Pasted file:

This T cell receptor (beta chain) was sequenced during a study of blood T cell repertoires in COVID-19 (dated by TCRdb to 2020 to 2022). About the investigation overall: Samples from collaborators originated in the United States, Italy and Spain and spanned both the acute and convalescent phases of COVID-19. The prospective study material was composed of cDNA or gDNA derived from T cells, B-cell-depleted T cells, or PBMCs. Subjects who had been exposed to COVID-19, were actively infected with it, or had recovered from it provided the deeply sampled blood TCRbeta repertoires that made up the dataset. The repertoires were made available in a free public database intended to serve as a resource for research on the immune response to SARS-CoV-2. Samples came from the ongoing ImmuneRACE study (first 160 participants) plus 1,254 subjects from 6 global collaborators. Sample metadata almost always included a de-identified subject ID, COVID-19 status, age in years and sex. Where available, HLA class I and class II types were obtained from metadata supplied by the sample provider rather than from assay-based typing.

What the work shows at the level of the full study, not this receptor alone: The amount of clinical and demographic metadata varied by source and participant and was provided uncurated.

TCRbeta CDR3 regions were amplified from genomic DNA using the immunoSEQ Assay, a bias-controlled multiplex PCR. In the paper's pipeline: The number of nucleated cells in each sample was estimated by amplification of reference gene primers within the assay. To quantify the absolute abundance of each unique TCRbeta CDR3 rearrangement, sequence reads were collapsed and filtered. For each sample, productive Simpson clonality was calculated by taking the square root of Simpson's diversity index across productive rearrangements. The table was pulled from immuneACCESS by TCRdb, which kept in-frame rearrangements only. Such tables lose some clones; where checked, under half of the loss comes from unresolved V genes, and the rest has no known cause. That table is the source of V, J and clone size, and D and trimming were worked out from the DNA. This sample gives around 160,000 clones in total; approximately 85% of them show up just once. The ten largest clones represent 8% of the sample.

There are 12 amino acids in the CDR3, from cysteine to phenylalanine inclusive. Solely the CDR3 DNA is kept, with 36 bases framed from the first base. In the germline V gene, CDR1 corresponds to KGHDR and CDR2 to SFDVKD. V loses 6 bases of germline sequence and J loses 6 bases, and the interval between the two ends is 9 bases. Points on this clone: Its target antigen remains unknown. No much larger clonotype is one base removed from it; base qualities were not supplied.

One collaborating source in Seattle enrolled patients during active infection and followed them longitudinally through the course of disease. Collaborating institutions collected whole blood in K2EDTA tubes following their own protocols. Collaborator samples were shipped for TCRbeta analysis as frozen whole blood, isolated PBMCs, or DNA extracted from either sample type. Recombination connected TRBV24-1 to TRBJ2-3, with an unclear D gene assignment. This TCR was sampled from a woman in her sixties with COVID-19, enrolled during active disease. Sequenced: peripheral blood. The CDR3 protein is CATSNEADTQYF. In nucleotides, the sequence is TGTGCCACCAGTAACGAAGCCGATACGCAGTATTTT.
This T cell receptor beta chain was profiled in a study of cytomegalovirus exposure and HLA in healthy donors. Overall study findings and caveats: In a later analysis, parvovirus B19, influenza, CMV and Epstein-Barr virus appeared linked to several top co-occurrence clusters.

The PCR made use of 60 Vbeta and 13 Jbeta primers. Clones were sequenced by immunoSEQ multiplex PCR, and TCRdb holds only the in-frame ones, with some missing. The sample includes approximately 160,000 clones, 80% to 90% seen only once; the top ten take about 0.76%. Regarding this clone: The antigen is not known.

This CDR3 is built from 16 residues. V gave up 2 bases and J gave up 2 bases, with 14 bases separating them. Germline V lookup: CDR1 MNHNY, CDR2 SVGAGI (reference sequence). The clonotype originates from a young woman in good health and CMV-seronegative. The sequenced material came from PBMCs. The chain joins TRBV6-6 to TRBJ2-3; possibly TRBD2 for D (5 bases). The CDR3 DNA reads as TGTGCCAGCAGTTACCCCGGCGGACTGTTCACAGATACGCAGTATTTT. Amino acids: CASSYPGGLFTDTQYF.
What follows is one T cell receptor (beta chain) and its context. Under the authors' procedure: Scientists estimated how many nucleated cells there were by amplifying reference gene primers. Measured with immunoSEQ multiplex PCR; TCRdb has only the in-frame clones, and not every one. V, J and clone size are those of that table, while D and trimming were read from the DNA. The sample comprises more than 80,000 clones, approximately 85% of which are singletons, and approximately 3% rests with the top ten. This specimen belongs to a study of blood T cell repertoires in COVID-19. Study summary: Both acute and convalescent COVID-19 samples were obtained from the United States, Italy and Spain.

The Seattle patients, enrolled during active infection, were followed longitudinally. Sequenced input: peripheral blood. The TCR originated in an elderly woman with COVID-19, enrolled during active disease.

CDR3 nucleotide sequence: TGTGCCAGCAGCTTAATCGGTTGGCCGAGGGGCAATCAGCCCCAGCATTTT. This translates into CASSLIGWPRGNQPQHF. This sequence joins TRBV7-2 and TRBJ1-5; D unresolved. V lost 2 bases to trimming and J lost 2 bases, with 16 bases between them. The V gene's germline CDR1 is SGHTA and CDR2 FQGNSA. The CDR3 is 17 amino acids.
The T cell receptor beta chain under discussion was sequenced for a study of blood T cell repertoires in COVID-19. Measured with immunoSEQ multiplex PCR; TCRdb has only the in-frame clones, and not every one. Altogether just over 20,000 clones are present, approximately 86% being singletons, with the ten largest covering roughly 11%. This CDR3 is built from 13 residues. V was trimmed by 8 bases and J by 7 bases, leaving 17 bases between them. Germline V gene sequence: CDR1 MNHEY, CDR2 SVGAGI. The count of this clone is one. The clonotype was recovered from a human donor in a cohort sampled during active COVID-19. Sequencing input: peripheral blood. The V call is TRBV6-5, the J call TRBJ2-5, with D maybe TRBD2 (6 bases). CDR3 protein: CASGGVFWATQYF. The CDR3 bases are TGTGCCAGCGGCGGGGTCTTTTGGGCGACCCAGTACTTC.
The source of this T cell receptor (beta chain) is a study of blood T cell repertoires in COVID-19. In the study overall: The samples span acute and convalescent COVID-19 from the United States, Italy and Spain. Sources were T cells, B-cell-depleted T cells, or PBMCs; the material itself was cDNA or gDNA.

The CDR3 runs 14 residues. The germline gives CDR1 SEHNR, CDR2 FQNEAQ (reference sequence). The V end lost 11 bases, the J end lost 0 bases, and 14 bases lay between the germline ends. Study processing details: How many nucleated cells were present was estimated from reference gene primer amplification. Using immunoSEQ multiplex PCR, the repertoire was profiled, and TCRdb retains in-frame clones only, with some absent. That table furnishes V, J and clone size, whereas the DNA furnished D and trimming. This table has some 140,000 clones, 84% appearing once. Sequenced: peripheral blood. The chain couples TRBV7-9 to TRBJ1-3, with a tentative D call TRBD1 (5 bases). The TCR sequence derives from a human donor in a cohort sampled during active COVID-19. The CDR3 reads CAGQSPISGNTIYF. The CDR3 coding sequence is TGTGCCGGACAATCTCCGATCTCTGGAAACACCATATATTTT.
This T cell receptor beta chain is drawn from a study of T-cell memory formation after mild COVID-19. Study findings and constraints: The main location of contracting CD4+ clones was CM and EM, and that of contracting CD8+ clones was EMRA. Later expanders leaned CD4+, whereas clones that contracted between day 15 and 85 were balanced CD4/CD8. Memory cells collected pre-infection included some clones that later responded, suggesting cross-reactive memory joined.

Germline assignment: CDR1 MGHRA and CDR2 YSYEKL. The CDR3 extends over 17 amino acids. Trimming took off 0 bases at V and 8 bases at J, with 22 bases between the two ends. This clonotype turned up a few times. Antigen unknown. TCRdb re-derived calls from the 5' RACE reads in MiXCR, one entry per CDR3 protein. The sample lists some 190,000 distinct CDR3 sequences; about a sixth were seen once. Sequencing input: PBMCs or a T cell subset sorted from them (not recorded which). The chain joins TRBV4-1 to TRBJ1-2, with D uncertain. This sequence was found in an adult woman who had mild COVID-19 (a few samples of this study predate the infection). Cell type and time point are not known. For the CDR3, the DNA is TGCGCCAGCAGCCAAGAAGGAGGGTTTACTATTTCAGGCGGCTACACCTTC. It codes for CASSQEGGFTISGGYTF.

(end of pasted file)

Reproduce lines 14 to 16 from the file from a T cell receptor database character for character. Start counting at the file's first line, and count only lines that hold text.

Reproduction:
The CDR3 runs 14 residues. The germline gives CDR1 SEHNR, CDR2 FQNEAQ (reference sequence). The V end lost 11 bases, the J end lost 0 bases, and 14 bases lay between the germline ends. Study processing details: How many nucleated cells were present was estimated from reference gene primer amplification. Using immunoSEQ multiplex PCR, the repertoire was profiled, and TCRdb retains in-frame clones only, with some absent. That table furnishes V, J and clone size, whereas the DNA furnished D and trimming. This table has some 140,000 clones, 84% appearing once. Sequenced: peripheral blood. The chain couples TRBV7-9 to TRBJ1-3, with a tentative D call TRBD1 (5 bases). The TCR sequence derives from a human donor in a cohort sampled during active COVID-19. The CDR3 reads CAGQSPISGNTIYF. The CDR3 coding sequence is TGTGCCGGACAATCTCCGATCTCTGGAAACACCATATATTTT.
This T cell receptor beta chain is drawn from a study of T-cell memory formation after mild COVID-19. Study findings and constraints: The main location of contracting CD4+ clones was CM and EM, and that of contracting CD8+ clones was EMRA. Later expanders leaned CD4+, whereas clones that contracted between day 15 and 85 were balanced CD4/CD8. Memory cells collected pre-infection included some clones that later responded, suggesting cross-reactive memory joined.

Germline assignment: CDR1 MGHRA and CDR2 YSYEKL. The CDR3 extends over 17 amino acids. Trimming took off 0 bases at V and 8 bases at J, with 22 bases between the two ends. This clonotype turned up a few times. Antigen unknown. TCRdb re-derived calls from the 5' RACE reads in MiXCR, one entry per CDR3 protein. The sample lists some 190,000 distinct CDR3 sequences; about a sixth were seen once. Sequencing input: PBMCs or a T cell subset sorted from them (not recorded which). The chain joins TRBV4-1 to TRBJ1-2, with D uncertain. This sequence was found in an adult woman who had mild COVID-19 (a few samples of this study predate the infection). Cell type and time point are not known. For the CDR3, the DNA is TGCGCCAGCAGCCAAGAAGGAGGGTTTACTATTTCAGGCGGCTACACCTTC. It codes for CASSQEGGFTISGGYTF.